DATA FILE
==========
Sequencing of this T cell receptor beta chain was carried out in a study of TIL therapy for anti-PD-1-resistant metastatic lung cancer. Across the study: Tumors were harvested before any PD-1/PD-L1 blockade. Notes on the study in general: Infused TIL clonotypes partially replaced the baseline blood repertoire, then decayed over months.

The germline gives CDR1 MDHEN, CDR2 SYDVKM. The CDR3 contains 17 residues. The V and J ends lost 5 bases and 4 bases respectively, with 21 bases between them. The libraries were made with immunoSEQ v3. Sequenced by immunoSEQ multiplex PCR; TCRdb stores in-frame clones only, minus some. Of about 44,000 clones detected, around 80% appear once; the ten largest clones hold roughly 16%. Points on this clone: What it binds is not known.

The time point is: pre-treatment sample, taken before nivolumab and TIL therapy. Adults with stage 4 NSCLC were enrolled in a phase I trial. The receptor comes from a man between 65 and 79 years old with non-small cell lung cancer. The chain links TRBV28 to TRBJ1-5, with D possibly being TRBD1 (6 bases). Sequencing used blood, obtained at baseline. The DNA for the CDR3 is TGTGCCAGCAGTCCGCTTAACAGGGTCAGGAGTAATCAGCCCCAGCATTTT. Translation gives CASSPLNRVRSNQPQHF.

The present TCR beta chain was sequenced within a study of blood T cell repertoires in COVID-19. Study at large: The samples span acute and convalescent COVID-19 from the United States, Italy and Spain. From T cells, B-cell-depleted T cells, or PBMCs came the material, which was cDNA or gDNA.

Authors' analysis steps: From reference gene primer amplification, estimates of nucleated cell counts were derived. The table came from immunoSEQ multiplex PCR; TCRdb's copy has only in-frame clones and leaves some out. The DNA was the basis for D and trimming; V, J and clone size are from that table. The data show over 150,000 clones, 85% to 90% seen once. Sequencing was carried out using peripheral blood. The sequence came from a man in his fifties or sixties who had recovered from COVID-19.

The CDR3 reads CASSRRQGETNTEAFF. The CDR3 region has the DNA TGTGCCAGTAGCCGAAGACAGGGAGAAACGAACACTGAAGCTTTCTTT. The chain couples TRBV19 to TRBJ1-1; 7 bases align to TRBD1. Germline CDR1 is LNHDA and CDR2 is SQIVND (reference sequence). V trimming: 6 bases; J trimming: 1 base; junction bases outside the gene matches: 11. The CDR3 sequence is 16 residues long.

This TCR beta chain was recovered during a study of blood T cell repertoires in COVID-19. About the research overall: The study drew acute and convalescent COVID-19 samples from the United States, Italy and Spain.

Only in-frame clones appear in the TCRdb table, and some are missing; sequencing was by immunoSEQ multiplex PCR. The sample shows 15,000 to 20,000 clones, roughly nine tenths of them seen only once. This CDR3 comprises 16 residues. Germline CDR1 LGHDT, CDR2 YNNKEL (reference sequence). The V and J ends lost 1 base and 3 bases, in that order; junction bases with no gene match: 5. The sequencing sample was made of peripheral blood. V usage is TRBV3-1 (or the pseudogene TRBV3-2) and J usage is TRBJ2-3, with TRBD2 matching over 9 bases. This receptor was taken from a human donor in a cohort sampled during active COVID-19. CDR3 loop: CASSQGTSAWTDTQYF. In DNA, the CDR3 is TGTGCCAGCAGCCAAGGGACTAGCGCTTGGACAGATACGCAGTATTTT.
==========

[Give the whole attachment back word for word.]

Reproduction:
Sequencing of this T cell receptor beta chain was carried out in a study of TIL therapy for anti-PD-1-resistant metastatic lung cancer. Across the study: Tumors were harvested before any PD-1/PD-L1 blockade. Notes on the study in general: Infused TIL clonotypes partially replaced the baseline blood repertoire, then decayed over months.

The germline gives CDR1 MDHEN, CDR2 SYDVKM. The CDR3 contains 17 residues. The V and J ends lost 5 bases and 4 bases respectively, with 21 bases between them. The libraries were made with immunoSEQ v3. Sequenced by immunoSEQ multiplex PCR; TCRdb stores in-frame clones only, minus some. Of about 44,000 clones detected, around 80% appear once; the ten largest clones hold roughly 16%. Points on this clone: What it binds is not known.

The time point is: pre-treatment sample, taken before nivolumab and TIL therapy. Adults with stage 4 NSCLC were enrolled in a phase I trial. The receptor comes from a man between 65 and 79 years old with non-small cell lung cancer. The chain links TRBV28 to TRBJ1-5, with D possibly being TRBD1 (6 bases). Sequencing used blood, obtained at baseline. The DNA for the CDR3 is TGTGCCAGCAGTCCGCTTAACAGGGTCAGGAGTAATCAGCCCCAGCATTTT. Translation gives CASSPLNRVRSNQPQHF.

The present TCR beta chain was sequenced within a study of blood T cell repertoires in COVID-19. Study at large: The samples span acute and convalescent COVID-19 from the United States, Italy and Spain. From T cells, B-cell-depleted T cells, or PBMCs came the material, which was cDNA or gDNA.

Authors' analysis steps: From reference gene primer amplification, estimates of nucleated cell counts were derived. The table came from immunoSEQ multiplex PCR; TCRdb's copy has only in-frame clones and leaves some out. The DNA was the basis for D and trimming; V, J and clone size are from that table. The data show over 150,000 clones, 85% to 90% seen once. Sequencing was carried out using peripheral blood. The sequence came from a man in his fifties or sixties who had recovered from COVID-19.

The CDR3 reads CASSRRQGETNTEAFF. The CDR3 region has the DNA TGTGCCAGTAGCCGAAGACAGGGAGAAACGAACACTGAAGCTTTCTTT. The chain couples TRBV19 to TRBJ1-1; 7 bases align to TRBD1. Germline CDR1 is LNHDA and CDR2 is SQIVND (reference sequence). V trimming: 6 bases; J trimming: 1 base; junction bases outside the gene matches: 11. The CDR3 sequence is 16 residues long.

This TCR beta chain was recovered during a study of blood T cell repertoires in COVID-19. About the research overall: The study drew acute and convalescent COVID-19 samples from the United States, Italy and Spain.

Only in-frame clones appear in the TCRdb table, and some are missing; sequencing was by immunoSEQ multiplex PCR. The sample shows 15,000 to 20,000 clones, roughly nine tenths of them seen only once. This CDR3 comprises 16 residues. Germline CDR1 LGHDT, CDR2 YNNKEL (reference sequence). The V and J ends lost 1 base and 3 bases, in that order; junction bases with no gene match: 5. The sequencing sample was made of peripheral blood. V usage is TRBV3-1 (or the pseudogene TRBV3-2) and J usage is TRBJ2-3, with TRBD2 matching over 9 bases. This receptor was taken from a human donor in a cohort sampled during active COVID-19. CDR3 loop: CASSQGTSAWTDTQYF. In DNA, the CDR3 is TGTGCCAGCAGCCAAGGGACTAGCGCTTGGACAGATACGCAGTATTTT.